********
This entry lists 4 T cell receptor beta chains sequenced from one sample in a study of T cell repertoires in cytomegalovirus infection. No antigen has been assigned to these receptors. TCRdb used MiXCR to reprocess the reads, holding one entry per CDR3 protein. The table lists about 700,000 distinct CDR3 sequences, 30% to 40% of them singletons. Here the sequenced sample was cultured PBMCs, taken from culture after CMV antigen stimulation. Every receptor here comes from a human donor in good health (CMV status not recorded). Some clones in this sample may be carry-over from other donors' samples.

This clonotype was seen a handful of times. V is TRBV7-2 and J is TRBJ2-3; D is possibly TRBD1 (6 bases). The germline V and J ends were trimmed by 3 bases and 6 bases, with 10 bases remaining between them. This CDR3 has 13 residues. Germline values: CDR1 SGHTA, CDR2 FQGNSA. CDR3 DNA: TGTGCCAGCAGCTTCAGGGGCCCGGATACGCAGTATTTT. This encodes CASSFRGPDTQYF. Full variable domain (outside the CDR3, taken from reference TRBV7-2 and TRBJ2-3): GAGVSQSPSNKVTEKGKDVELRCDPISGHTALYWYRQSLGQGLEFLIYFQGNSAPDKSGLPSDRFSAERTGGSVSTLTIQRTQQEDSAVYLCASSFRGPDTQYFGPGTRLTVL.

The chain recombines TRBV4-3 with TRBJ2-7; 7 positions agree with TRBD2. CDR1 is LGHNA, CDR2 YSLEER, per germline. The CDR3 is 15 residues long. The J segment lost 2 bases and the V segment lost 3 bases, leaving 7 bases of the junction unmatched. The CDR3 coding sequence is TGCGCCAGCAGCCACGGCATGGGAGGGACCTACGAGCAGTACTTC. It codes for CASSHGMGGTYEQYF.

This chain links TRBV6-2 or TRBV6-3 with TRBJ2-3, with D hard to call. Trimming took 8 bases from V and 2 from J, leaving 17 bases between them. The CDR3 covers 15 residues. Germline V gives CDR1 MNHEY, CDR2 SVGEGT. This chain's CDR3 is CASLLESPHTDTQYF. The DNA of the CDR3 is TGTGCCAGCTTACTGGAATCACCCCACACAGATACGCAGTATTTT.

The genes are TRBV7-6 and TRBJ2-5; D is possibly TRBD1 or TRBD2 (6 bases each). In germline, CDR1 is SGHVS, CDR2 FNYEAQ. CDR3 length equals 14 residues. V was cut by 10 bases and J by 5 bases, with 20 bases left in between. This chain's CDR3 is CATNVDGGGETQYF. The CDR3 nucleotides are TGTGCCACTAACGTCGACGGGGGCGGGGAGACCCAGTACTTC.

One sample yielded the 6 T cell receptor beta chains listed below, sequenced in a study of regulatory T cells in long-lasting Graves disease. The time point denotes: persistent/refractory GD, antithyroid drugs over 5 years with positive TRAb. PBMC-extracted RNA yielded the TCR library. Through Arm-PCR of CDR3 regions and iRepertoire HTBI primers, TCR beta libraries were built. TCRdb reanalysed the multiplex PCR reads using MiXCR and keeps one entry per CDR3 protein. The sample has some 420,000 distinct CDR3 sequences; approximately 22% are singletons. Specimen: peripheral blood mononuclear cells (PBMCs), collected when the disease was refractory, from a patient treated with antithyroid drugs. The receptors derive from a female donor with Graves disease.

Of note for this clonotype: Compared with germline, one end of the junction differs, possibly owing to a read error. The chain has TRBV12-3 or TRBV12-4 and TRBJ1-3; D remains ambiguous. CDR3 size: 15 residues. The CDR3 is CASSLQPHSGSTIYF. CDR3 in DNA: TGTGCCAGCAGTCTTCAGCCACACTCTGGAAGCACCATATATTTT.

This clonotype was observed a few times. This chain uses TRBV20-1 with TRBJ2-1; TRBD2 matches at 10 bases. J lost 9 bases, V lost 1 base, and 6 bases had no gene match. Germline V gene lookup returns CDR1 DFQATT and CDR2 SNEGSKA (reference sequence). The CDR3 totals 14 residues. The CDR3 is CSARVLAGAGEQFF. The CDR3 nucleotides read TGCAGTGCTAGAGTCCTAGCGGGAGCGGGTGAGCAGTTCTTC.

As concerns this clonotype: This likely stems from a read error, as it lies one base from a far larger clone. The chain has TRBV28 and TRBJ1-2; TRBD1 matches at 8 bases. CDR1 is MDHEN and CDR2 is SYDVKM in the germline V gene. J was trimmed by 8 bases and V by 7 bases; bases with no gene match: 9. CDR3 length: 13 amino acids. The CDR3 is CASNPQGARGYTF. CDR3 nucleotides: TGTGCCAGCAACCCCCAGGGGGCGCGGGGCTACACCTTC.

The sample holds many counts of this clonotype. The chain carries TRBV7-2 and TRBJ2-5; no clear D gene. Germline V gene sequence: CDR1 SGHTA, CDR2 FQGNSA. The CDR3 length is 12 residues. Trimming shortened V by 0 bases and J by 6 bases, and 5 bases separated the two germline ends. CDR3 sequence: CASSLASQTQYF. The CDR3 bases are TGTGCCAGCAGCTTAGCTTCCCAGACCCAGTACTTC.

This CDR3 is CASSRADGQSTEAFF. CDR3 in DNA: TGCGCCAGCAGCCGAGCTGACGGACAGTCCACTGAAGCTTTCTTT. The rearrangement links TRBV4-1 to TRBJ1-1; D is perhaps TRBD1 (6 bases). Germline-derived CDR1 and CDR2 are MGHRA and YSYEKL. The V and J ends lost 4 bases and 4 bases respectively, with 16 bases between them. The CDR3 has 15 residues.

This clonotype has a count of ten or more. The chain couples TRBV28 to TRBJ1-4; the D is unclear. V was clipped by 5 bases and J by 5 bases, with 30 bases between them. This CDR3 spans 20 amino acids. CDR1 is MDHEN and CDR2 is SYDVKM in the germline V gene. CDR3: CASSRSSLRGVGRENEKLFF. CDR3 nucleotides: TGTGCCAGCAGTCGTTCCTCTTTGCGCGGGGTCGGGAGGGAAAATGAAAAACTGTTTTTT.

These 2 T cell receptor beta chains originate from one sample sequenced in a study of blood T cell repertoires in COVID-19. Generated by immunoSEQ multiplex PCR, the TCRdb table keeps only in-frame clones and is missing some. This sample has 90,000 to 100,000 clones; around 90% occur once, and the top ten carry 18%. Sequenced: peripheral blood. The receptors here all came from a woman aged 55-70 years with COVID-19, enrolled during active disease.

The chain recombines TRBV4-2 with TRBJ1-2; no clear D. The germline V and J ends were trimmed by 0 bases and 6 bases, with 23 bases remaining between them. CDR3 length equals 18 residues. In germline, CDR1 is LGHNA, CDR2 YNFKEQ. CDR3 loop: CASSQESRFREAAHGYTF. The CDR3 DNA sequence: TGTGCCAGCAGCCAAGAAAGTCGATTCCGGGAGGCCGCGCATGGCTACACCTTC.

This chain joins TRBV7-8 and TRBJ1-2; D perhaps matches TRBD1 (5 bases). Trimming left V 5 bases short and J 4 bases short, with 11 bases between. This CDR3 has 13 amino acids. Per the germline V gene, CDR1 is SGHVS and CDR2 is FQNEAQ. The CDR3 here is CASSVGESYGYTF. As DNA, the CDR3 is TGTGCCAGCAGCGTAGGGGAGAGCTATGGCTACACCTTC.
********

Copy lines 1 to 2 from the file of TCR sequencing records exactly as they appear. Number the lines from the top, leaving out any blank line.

This entry lists 4 T cell receptor beta chains sequenced from one sample in a study of T cell repertoires in cytomegalovirus infection. No antigen has been assigned to these receptors. TCRdb used MiXCR to reprocess the reads, holding one entry per CDR3 protein. The table lists about 700,000 distinct CDR3 sequences, 30% to 40% of them singletons. Here the sequenced sample was cultured PBMCs, taken from culture after CMV antigen stimulation. Every receptor here comes from a human donor in good health (CMV status not recorded). Some clones in this sample may be carry-over from other donors' samples.

This clonotype was seen a handful of times. V is TRBV7-2 and J is TRBJ2-3; D is possibly TRBD1 (6 bases). The germline V and J ends were trimmed by 3 bases and 6 bases, with 10 bases remaining between them. This CDR3 has 13 residues. Germline values: CDR1 SGHTA, CDR2 FQGNSA. CDR3 DNA: TGTGCCAGCAGCTTCAGGGGCCCGGATACGCAGTATTTT. This encodes CASSFRGPDTQYF. Full variable domain (outside the CDR3, taken from reference TRBV7-2 and TRBJ2-3): GAGVSQSPSNKVTEKGKDVELRCDPISGHTALYWYRQSLGQGLEFLIYFQGNSAPDKSGLPSDRFSAERTGGSVSTLTIQRTQQEDSAVYLCASSFRGPDTQYFGPGTRLTVL.